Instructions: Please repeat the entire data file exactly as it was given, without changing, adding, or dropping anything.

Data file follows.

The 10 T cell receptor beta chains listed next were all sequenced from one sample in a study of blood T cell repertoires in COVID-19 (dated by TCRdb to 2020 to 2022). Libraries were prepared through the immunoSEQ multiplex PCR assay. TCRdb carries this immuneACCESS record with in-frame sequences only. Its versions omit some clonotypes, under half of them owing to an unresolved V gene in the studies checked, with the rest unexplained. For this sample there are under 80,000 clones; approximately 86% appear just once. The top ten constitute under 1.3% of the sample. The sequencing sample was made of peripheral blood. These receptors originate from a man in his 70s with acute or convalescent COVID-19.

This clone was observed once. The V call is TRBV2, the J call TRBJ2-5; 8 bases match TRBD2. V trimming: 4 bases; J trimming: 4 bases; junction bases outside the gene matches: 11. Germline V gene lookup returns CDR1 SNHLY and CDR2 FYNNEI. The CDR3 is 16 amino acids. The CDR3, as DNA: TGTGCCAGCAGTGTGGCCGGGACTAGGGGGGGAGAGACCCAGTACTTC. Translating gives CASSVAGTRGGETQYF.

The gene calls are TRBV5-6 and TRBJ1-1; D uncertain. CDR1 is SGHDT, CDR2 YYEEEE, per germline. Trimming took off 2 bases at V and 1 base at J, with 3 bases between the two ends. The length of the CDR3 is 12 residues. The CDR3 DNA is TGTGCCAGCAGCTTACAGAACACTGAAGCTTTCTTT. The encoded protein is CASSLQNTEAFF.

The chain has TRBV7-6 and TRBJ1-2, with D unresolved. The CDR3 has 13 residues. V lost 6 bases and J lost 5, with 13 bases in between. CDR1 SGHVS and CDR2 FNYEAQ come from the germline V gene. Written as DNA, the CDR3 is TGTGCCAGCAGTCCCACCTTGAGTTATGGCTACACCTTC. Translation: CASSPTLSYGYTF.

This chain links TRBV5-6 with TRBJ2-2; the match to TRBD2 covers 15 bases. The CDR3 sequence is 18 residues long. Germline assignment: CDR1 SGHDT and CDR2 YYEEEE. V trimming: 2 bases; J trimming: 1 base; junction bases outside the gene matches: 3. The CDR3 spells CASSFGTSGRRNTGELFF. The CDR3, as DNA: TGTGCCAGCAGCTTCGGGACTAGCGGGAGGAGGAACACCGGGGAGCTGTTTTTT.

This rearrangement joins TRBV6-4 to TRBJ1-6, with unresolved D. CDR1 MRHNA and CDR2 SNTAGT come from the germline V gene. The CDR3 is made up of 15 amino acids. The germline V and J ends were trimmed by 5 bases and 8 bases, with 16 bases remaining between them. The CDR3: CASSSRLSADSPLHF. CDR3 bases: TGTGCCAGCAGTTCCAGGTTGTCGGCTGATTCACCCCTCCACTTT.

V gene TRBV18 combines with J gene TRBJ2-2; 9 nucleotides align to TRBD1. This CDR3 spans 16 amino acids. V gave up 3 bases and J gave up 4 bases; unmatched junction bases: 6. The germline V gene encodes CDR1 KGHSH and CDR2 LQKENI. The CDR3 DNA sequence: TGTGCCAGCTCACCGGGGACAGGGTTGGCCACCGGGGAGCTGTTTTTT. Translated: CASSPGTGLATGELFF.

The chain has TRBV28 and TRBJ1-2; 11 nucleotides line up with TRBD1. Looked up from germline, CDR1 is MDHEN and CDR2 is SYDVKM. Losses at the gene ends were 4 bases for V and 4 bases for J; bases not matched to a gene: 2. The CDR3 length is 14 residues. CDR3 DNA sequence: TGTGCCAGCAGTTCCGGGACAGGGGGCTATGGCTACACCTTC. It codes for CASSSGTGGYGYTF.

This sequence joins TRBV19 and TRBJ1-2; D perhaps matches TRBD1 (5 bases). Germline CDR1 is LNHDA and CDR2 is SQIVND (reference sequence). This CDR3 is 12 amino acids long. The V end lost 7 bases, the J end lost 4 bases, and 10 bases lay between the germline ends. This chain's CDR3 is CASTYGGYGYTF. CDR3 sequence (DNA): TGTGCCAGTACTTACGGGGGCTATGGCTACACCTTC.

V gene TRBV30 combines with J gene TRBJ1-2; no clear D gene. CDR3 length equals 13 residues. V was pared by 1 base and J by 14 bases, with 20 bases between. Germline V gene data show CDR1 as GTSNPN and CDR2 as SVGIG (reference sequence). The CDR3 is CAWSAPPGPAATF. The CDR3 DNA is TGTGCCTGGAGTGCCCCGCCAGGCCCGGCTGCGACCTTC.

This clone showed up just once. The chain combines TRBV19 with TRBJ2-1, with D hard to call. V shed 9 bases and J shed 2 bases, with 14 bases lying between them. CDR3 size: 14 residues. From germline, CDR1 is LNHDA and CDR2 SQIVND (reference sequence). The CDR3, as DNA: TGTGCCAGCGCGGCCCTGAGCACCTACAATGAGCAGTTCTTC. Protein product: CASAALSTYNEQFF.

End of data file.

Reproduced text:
The 10 T cell receptor beta chains listed next were all sequenced from one sample in a study of blood T cell repertoires in COVID-19 (dated by TCRdb to 2020 to 2022). Libraries were prepared through the immunoSEQ multiplex PCR assay. TCRdb carries this immuneACCESS record with in-frame sequences only. Its versions omit some clonotypes, under half of them owing to an unresolved V gene in the studies checked, with the rest unexplained. For this sample there are under 80,000 clones; approximately 86% appear just once. The top ten constitute under 1.3% of the sample. The sequencing sample was made of peripheral blood. These receptors originate from a man in his 70s with acute or convalescent COVID-19.

This clone was observed once. The V call is TRBV2, the J call TRBJ2-5; 8 bases match TRBD2. V trimming: 4 bases; J trimming: 4 bases; junction bases outside the gene matches: 11. Germline V gene lookup returns CDR1 SNHLY and CDR2 FYNNEI. The CDR3 is 16 amino acids. The CDR3, as DNA: TGTGCCAGCAGTGTGGCCGGGACTAGGGGGGGAGAGACCCAGTACTTC. Translating gives CASSVAGTRGGETQYF.

The gene calls are TRBV5-6 and TRBJ1-1; D uncertain. CDR1 is SGHDT, CDR2 YYEEEE, per germline. Trimming took off 2 bases at V and 1 base at J, with 3 bases between the two ends. The length of the CDR3 is 12 residues. The CDR3 DNA is TGTGCCAGCAGCTTACAGAACACTGAAGCTTTCTTT. The encoded protein is CASSLQNTEAFF.

The chain has TRBV7-6 and TRBJ1-2, with D unresolved. The CDR3 has 13 residues. V lost 6 bases and J lost 5, with 13 bases in between. CDR1 SGHVS and CDR2 FNYEAQ come from the germline V gene. Written as DNA, the CDR3 is TGTGCCAGCAGTCCCACCTTGAGTTATGGCTACACCTTC. Translation: CASSPTLSYGYTF.

This chain links TRBV5-6 with TRBJ2-2; the match to TRBD2 covers 15 bases. The CDR3 sequence is 18 residues long. Germline assignment: CDR1 SGHDT and CDR2 YYEEEE. V trimming: 2 bases; J trimming: 1 base; junction bases outside the gene matches: 3. The CDR3 spells CASSFGTSGRRNTGELFF. The CDR3, as DNA: TGTGCCAGCAGCTTCGGGACTAGCGGGAGGAGGAACACCGGGGAGCTGTTTTTT.

This rearrangement joins TRBV6-4 to TRBJ1-6, with unresolved D. CDR1 MRHNA and CDR2 SNTAGT come from the germline V gene. The CDR3 is made up of 15 amino acids. The germline V and J ends were trimmed by 5 bases and 8 bases, with 16 bases remaining between them. The CDR3: CASSSRLSADSPLHF. CDR3 bases: TGTGCCAGCAGTTCCAGGTTGTCGGCTGATTCACCCCTCCACTTT.

V gene TRBV18 combines with J gene TRBJ2-2; 9 nucleotides align to TRBD1. This CDR3 spans 16 amino acids. V gave up 3 bases and J gave up 4 bases; unmatched junction bases: 6. The germline V gene encodes CDR1 KGHSH and CDR2 LQKENI. The CDR3 DNA sequence: TGTGCCAGCTCACCGGGGACAGGGTTGGCCACCGGGGAGCTGTTTTTT. Translated: CASSPGTGLATGELFF.

The chain has TRBV28 and TRBJ1-2; 11 nucleotides line up with TRBD1. Looked up from germline, CDR1 is MDHEN and CDR2 is SYDVKM. Losses at the gene ends were 4 bases for V and 4 bases for J; bases not matched to a gene: 2. The CDR3 length is 14 residues. CDR3 DNA sequence: TGTGCCAGCAGTTCCGGGACAGGGGGCTATGGCTACACCTTC. It codes for CASSSGTGGYGYTF.

This sequence joins TRBV19 and TRBJ1-2; D perhaps matches TRBD1 (5 bases). Germline CDR1 is LNHDA and CDR2 is SQIVND (reference sequence). This CDR3 is 12 amino acids long. The V end lost 7 bases, the J end lost 4 bases, and 10 bases lay between the germline ends. This chain's CDR3 is CASTYGGYGYTF. CDR3 sequence (DNA): TGTGCCAGTACTTACGGGGGCTATGGCTACACCTTC.

V gene TRBV30 combines with J gene TRBJ1-2; no clear D gene. CDR3 length equals 13 residues. V was pared by 1 base and J by 14 bases, with 20 bases between. Germline V gene data show CDR1 as GTSNPN and CDR2 as SVGIG (reference sequence). The CDR3 is CAWSAPPGPAATF. The CDR3 DNA is TGTGCCTGGAGTGCCCCGCCAGGCCCGGCTGCGACCTTC.

This clone showed up just once. The chain combines TRBV19 with TRBJ2-1, with D hard to call. V shed 9 bases and J shed 2 bases, with 14 bases lying between them. CDR3 size: 14 residues. From germline, CDR1 is LNHDA and CDR2 SQIVND (reference sequence). The CDR3, as DNA: TGTGCCAGCGCGGCCCTGAGCACCTACAATGAGCAGTTCTTC. Protein product: CASAALSTYNEQFF.